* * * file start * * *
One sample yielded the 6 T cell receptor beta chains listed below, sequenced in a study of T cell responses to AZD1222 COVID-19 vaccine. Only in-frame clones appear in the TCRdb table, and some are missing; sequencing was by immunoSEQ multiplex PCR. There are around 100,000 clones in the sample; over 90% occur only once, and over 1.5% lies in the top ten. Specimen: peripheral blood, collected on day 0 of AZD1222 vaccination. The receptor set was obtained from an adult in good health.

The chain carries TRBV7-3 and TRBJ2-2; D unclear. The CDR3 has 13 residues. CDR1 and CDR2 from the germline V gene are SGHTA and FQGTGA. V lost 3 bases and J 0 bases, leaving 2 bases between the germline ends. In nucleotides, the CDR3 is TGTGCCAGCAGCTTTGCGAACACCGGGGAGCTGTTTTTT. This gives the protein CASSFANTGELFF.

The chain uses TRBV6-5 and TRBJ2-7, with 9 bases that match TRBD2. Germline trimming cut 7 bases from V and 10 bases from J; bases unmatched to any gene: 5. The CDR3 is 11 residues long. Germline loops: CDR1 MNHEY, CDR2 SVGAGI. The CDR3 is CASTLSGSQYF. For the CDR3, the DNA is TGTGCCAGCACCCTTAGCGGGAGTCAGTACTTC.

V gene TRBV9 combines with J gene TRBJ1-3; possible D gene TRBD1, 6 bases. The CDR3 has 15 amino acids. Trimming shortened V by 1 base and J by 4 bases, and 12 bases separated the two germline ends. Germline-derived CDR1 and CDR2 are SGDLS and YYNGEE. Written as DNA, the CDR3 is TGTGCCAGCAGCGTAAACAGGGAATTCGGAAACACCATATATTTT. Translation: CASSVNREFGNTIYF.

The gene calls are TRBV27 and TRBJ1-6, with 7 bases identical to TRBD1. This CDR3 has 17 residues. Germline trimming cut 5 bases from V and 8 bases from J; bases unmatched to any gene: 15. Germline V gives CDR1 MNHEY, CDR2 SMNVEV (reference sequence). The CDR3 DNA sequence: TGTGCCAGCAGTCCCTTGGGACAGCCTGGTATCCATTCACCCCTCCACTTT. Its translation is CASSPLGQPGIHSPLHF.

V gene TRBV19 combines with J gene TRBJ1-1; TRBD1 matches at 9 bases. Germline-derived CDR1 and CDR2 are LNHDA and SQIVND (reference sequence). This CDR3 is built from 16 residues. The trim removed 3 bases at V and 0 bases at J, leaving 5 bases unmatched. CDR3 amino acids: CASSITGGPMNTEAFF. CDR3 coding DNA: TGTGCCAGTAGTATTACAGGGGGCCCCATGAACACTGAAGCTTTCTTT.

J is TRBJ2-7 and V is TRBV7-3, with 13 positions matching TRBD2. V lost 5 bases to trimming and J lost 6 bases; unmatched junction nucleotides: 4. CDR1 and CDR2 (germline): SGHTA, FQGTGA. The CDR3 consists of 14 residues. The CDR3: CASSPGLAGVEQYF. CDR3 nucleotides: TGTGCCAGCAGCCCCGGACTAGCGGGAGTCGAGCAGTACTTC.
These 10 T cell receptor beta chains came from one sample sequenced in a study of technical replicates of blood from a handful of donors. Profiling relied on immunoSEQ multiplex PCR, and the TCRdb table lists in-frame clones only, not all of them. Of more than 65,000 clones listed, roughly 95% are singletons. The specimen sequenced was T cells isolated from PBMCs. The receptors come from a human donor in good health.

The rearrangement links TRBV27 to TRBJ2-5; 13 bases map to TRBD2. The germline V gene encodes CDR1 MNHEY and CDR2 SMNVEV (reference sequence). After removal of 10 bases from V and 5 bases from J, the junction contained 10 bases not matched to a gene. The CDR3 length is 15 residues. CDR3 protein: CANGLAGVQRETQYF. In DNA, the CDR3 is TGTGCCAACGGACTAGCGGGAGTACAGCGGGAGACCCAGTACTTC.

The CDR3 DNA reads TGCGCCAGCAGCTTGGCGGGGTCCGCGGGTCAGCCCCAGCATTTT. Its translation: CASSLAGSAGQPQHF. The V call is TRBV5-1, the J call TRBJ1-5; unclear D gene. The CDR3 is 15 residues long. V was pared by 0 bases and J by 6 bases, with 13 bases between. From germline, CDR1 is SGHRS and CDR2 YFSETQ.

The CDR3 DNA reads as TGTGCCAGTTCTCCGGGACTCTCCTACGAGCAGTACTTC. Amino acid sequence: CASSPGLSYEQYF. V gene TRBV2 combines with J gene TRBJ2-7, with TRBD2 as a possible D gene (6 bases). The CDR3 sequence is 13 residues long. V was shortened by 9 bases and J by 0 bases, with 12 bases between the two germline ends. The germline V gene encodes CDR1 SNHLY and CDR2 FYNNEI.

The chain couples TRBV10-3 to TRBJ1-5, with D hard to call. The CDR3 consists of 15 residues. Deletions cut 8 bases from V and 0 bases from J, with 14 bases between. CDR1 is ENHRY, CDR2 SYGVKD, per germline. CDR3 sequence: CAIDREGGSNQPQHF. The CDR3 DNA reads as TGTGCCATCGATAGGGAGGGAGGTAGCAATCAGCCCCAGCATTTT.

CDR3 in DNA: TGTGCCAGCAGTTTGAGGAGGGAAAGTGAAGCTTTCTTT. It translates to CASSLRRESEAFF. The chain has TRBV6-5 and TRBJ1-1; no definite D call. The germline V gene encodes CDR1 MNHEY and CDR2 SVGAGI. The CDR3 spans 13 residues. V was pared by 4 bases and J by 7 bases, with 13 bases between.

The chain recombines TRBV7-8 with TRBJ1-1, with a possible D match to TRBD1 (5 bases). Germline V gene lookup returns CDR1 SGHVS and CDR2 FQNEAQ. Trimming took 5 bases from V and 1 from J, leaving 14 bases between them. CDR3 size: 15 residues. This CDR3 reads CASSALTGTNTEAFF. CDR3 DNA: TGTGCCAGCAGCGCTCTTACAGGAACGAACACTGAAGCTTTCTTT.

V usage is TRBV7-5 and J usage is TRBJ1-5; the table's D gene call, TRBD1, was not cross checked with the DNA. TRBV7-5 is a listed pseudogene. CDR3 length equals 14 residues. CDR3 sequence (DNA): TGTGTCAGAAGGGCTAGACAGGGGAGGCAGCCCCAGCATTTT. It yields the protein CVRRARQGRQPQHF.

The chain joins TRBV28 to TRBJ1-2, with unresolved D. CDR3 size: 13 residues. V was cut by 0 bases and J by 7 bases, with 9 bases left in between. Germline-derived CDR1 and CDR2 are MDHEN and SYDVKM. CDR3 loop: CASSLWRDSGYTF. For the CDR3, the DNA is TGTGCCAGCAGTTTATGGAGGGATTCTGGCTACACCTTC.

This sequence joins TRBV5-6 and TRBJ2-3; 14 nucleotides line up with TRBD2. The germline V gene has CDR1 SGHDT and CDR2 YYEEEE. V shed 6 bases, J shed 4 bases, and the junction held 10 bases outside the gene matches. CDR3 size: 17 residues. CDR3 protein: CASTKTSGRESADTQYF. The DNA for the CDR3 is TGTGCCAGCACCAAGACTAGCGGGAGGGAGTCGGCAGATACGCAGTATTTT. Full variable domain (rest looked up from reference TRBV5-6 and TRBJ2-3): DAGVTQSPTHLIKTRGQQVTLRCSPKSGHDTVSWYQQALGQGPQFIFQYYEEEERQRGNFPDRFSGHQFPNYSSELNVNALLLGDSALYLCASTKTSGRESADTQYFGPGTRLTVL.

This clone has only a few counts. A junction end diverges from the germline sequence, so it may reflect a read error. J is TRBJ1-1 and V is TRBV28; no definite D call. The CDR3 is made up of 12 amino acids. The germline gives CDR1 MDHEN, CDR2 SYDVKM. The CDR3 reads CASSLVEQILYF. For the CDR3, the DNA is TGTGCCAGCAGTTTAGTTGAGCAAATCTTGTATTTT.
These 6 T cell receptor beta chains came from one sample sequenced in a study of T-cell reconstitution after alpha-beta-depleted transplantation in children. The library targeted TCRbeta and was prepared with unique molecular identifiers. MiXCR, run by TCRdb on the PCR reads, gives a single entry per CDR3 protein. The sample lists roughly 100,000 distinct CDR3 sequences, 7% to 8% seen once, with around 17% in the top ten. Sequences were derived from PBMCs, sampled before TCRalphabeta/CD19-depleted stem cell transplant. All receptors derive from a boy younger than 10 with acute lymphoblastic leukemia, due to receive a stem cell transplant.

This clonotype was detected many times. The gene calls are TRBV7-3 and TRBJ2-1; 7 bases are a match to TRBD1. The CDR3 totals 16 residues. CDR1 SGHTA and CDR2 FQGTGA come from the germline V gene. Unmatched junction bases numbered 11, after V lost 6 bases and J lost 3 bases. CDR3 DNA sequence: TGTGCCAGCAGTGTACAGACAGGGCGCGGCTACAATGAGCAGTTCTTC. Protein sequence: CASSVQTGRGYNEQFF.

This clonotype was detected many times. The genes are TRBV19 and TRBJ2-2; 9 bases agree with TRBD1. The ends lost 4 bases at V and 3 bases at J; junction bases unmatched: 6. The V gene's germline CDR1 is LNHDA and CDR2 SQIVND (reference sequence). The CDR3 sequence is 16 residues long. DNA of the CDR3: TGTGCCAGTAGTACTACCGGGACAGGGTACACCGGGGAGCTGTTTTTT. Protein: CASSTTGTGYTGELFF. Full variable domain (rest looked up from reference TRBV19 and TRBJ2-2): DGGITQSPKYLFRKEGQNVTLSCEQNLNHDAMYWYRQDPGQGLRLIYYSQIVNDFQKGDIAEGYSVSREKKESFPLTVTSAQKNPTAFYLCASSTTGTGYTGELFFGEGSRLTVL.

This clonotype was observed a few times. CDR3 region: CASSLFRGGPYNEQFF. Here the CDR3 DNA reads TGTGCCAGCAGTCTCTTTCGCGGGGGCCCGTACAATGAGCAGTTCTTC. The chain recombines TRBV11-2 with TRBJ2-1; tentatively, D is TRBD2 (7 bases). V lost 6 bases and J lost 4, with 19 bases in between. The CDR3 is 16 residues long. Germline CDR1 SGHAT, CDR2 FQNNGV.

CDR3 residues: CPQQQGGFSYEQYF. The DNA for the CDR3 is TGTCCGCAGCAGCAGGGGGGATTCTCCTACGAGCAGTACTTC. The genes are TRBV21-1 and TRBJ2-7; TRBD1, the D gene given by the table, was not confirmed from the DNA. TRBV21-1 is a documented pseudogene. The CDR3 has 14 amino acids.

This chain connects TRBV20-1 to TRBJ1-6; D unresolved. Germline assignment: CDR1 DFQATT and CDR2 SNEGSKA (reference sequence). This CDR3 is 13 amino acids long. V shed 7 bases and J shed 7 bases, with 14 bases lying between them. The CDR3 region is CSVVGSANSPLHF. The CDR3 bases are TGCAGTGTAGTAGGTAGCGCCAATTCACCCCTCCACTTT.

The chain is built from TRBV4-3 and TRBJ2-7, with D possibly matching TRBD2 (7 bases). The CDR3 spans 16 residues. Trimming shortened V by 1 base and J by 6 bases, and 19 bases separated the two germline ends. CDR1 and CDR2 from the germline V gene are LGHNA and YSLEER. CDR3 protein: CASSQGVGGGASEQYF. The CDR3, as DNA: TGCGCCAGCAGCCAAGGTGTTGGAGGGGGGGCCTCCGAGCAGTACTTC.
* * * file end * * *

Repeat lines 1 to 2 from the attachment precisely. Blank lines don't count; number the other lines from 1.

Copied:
One sample yielded the 6 T cell receptor beta chains listed below, sequenced in a study of T cell responses to AZD1222 COVID-19 vaccine. Only in-frame clones appear in the TCRdb table, and some are missing; sequencing was by immunoSEQ multiplex PCR. There are around 100,000 clones in the sample; over 90% occur only once, and over 1.5% lies in the top ten. Specimen: peripheral blood, collected on day 0 of AZD1222 vaccination. The receptor set was obtained from an adult in good health.

The chain carries TRBV7-3 and TRBJ2-2; D unclear. The CDR3 has 13 residues. CDR1 and CDR2 from the germline V gene are SGHTA and FQGTGA. V lost 3 bases and J 0 bases, leaving 2 bases between the germline ends. In nucleotides, the CDR3 is TGTGCCAGCAGCTTTGCGAACACCGGGGAGCTGTTTTTT. This gives the protein CASSFANTGELFF.